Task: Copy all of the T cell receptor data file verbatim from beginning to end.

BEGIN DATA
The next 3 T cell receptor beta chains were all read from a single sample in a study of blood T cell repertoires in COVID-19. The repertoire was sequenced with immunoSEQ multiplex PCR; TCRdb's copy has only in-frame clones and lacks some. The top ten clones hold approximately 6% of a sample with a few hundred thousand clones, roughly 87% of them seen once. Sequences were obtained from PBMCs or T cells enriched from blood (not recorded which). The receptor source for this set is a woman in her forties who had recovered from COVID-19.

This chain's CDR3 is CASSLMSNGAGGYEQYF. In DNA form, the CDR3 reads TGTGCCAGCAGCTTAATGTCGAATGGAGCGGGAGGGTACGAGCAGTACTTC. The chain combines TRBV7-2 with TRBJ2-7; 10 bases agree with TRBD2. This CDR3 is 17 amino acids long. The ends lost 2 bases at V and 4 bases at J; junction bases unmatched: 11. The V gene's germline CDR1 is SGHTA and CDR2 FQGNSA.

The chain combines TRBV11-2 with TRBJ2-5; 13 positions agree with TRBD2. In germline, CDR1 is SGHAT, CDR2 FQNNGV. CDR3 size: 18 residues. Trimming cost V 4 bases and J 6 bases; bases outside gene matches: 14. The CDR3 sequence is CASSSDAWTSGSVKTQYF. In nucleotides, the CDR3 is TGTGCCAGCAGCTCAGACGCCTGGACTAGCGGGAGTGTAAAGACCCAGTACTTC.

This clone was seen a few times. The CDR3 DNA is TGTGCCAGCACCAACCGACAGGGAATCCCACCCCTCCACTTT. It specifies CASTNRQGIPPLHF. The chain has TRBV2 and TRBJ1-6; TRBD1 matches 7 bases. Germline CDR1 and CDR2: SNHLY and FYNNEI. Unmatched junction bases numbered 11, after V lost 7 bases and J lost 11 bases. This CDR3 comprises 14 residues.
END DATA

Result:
The next 3 T cell receptor beta chains were all read from a single sample in a study of blood T cell repertoires in COVID-19. The repertoire was sequenced with immunoSEQ multiplex PCR; TCRdb's copy has only in-frame clones and lacks some. The top ten clones hold approximately 6% of a sample with a few hundred thousand clones, roughly 87% of them seen once. Sequences were obtained from PBMCs or T cells enriched from blood (not recorded which). The receptor source for this set is a woman in her forties who had recovered from COVID-19.

This chain's CDR3 is CASSLMSNGAGGYEQYF. In DNA form, the CDR3 reads TGTGCCAGCAGCTTAATGTCGAATGGAGCGGGAGGGTACGAGCAGTACTTC. The chain combines TRBV7-2 with TRBJ2-7; 10 bases agree with TRBD2. This CDR3 is 17 amino acids long. The ends lost 2 bases at V and 4 bases at J; junction bases unmatched: 11. The V gene's germline CDR1 is SGHTA and CDR2 FQGNSA.

The chain combines TRBV11-2 with TRBJ2-5; 13 positions agree with TRBD2. In germline, CDR1 is SGHAT, CDR2 FQNNGV. CDR3 size: 18 residues. Trimming cost V 4 bases and J 6 bases; bases outside gene matches: 14. The CDR3 sequence is CASSSDAWTSGSVKTQYF. In nucleotides, the CDR3 is TGTGCCAGCAGCTCAGACGCCTGGACTAGCGGGAGTGTAAAGACCCAGTACTTC.

This clone was seen a few times. The CDR3 DNA is TGTGCCAGCACCAACCGACAGGGAATCCCACCCCTCCACTTT. It specifies CASTNRQGIPPLHF. The chain has TRBV2 and TRBJ1-6; TRBD1 matches 7 bases. Germline CDR1 and CDR2: SNHLY and FYNNEI. Unmatched junction bases numbered 11, after V lost 7 bases and J lost 11 bases. This CDR3 comprises 14 residues.